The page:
Caption: L to R: Dr. Wang Ti, 3201 Austen (Aus) Cambon, Sergeant Major George S. MacDonnell, Hon. Michael Chan, Minister of Citizenship, Immigration and International Trade, Hon. Han Dong MPP, Wang Jiaming, Chairman of Commemorative Ceremonies, Victory over Japan.




Submitted by 3201 Austen (Aus) Cambon, Class of RR52 / RMC54

One week after representing the Hong Kong Veterans Commemorative Association HKVCA at a Chinese Community celebration of the end of World War II in Toronto (E-veritas Issue 34 …..), I was invited back to Queen’s Park in order to again represent the HKVCA at the formal presentation of a China Peace Medal to a most worthy veteran of “The Battle of Hong Kong”, December 8-25, 1941.

The recipient on this occasion was Sergeant Major GEORGE S. MacDONNELL. The presenter was Ontario’s Minister of Citizenship, Immigration and International Trade, the Honourable Michael Chan  who was joined by a group of other government and organizing committee officials for the ceremony.


George served with the Royal Rifles of Canada from Quebec City, as did my brother, Ken.  He, too, survived the Battle of Hong Kong and the almost four years in Japanese P.O.W. camps that followed.  When he returned to Canada, George graduated from the University of Toronto and went on to be a CEO-level business executive and a Deputy Minister in the Government of Ontario.

I enjoyed a long chat with George at a Royal Canadian Legion luncheon event a year or so ago when George was the guest speaker.  His captivating address was about one of his battle comrades, the battalion’s four-legged “soldier”, a now world-famous Newfoundland dog named “Gander”.  This magnificent Newfoundland dog was given to the Royal Rifles as a puppy at the beginning of World War II when the Regiment was on duty in his birthplace, Gander, Newfoundland.  Gander became the Royal Rifles’ mascot and more.

Gander grew up to believe he was a soldier, not a dog. He sailed overseas to Asia with his comrades.  He had become as disciplined as the other soldiers in the battalion.  Gander followed orders when leading the Royal Rifles’ parades, including when the troops of “C” Force marched along Nathan Road upon their arrival in Kowloon, Hong Kong, on November 16, 1941.

Gander was eventually promoted to “Sergeant” for his devotion to duty.  He wore his stripes on his harness.  Although offered a “super dog house” built for him, he snubbed it and insisted on residing in the barracks with his comrades.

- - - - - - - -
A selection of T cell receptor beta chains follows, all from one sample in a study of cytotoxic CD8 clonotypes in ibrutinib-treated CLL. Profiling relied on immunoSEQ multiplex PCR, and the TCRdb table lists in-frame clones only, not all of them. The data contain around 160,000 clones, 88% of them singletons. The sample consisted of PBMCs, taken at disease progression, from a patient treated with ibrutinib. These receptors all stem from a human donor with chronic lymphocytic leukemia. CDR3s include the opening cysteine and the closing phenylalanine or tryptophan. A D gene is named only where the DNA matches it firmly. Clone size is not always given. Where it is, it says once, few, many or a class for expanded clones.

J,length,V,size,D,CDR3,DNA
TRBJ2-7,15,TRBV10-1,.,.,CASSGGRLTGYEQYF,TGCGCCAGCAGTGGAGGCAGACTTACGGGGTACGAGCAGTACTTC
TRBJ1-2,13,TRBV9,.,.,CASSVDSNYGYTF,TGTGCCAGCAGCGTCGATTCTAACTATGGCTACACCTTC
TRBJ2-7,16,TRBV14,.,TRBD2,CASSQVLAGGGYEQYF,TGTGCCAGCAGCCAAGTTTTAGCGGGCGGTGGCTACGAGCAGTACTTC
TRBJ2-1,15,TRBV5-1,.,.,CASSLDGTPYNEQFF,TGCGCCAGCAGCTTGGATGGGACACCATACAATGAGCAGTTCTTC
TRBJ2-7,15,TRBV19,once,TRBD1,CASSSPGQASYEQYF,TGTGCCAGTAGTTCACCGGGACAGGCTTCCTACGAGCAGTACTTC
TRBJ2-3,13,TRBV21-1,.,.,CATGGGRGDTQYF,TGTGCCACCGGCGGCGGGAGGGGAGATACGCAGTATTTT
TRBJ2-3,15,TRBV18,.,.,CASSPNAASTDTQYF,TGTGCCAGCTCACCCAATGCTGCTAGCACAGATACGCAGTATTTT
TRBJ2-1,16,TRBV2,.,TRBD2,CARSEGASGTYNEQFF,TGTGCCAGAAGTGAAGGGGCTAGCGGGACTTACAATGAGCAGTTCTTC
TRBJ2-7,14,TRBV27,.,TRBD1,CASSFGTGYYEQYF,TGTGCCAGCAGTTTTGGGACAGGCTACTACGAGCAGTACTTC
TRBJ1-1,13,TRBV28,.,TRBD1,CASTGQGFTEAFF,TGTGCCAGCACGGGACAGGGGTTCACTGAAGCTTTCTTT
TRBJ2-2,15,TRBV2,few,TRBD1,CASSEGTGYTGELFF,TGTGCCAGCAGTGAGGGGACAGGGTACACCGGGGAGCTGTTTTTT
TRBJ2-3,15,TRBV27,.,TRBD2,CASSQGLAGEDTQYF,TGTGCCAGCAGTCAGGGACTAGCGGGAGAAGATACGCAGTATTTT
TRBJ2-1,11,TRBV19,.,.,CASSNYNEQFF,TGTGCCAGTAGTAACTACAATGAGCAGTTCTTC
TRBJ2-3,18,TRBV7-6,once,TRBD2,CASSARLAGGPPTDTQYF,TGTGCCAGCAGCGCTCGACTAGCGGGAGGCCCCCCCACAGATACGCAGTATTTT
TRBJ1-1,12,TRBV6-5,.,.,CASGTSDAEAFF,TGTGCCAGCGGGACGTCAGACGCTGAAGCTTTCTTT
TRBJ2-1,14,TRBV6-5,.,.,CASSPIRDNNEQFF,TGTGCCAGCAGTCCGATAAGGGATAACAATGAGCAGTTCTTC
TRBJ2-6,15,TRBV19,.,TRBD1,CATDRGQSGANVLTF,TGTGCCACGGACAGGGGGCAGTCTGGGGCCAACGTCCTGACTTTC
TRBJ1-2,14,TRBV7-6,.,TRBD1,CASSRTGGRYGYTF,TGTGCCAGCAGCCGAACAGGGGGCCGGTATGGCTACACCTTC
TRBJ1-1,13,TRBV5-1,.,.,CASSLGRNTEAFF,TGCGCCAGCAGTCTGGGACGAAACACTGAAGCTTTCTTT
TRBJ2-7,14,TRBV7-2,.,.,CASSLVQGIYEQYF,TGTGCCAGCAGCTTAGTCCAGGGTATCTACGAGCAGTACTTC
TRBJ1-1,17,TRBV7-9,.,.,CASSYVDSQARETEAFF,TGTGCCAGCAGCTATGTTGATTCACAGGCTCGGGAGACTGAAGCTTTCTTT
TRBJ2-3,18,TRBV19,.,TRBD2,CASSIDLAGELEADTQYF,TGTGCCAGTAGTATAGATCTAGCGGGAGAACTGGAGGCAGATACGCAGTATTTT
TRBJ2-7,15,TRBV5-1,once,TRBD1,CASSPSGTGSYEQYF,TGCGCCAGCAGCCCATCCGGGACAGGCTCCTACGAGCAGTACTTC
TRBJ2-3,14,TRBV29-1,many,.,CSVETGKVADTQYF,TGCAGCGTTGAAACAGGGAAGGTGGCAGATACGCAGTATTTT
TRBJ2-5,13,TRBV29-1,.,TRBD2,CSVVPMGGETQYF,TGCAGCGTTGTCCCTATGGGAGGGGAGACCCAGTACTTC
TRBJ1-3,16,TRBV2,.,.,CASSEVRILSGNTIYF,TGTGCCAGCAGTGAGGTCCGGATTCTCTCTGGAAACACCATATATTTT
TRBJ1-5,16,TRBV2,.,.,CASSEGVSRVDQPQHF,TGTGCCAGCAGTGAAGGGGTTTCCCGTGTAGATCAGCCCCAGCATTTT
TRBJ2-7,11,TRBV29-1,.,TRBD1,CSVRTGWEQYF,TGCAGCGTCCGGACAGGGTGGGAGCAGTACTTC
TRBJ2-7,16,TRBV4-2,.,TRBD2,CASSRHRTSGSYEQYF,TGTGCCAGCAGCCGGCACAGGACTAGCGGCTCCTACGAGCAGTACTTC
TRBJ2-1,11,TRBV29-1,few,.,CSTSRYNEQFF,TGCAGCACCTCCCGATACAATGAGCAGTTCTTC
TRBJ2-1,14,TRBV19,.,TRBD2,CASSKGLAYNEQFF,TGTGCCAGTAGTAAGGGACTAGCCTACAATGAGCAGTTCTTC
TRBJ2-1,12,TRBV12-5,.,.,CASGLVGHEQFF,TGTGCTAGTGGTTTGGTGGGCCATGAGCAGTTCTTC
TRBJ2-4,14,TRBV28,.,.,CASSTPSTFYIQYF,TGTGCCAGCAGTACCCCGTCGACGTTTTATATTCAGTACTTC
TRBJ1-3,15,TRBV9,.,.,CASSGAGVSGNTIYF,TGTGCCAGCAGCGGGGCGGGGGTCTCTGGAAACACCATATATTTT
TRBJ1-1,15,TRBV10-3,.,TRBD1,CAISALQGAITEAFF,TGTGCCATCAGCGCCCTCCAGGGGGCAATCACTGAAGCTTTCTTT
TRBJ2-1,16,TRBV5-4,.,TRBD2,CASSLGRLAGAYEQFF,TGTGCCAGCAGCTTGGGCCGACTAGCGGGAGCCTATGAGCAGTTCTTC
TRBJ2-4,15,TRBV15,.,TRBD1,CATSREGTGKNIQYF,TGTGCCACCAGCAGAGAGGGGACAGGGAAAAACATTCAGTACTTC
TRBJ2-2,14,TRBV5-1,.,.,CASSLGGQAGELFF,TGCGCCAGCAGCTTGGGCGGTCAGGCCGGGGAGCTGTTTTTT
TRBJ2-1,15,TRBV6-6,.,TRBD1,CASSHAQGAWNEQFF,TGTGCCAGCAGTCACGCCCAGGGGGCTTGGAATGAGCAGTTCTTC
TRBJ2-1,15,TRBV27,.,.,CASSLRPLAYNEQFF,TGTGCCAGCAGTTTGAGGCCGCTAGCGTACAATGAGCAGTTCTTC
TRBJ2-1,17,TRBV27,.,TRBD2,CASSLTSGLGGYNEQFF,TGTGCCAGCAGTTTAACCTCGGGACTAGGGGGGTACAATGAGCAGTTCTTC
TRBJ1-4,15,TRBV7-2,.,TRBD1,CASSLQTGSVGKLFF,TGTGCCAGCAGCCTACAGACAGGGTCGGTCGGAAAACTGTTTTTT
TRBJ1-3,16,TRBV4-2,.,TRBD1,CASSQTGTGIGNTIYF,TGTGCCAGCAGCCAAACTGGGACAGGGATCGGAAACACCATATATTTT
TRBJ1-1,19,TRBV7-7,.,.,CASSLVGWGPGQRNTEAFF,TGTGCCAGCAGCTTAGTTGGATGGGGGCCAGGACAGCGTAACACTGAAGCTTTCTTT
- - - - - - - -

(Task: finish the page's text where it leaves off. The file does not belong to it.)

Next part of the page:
I have found it impossible to satisfactorily encapsulate Gander’s gallantry in battle in this brief account, but George MacDonnell does so superbly in his book entitled  “A Dog Named GANDER”*.  The many wonderful photos and the easy-to-read text makes this 40-page book a great gift, not only for dog-lovers but for anyone, of any age.

Suffice for me to mention that Gander demonstrated gallantry in battle on several occasions and, in a final act of heroism, he saved a number of his wounded comrades by removing a live Japanese grenade that had fallen among them and then ran with it toward the Japanese attackers and to his death. In October, 2000, Gander was awarded the “Dicken Medal”, often deemed to be the “Animal Victoria Cross”, for his bravery on the battlefield. He was the first Canadian canine recipient of this prestigious medal.

In his book, George also describes the respect shown for Gander at the impressive medal award ceremony, held at the British Embassy in Ottawa, once the home of Sir John A. Macdonald. Thirty of the Battle of Hong Kong veterans formed a guard of honour.  Gander was represented by another Newfoundland dog, “Rimshot”, that looked just like him who accepted the medal on Gander’s behalf.

Gander’s name is also inscribed on the Hong Kong Memorial Wall in Ottawa, a very fine monument that pays tribute to the nearly 2,000 soldiers of the Royal Rifles of Canada and the Winnipeg Grenadiers who fought together at Hong Kong.  Gander’s name on the monument includes an asterisk designating that he was “Killed in Action”.  He is also remembered by the people of Newfoundland in a memorial statue in Gander NL.  Gander is shown standing proudly alongside a Canadian soldier in battle dress.

This is a wonderful, heart-warming story of the bravery demonstrated on the battlefield by a magnificent animal, a dog who was as brave as the comrades with whom he served and for whom he died.

Short quotations from George’s book could serve as a summary:  “After hearing about the medal ceremony someone was heard to say: ‘After all, he was only a dog’.”

“Some dog, eh, Gander?”


3201 Austen (Aus) Cambon, Class of RR52 / RMC54       

A Dog Named GANDER”, Sergeant Major George S. MacDonnell & Sue Beard,

ISBN10: 0986609930, ISBN13: 9780986609930 is available in English, French, and Chinese.

Order on-line at  www.ADogNamedGANDER.com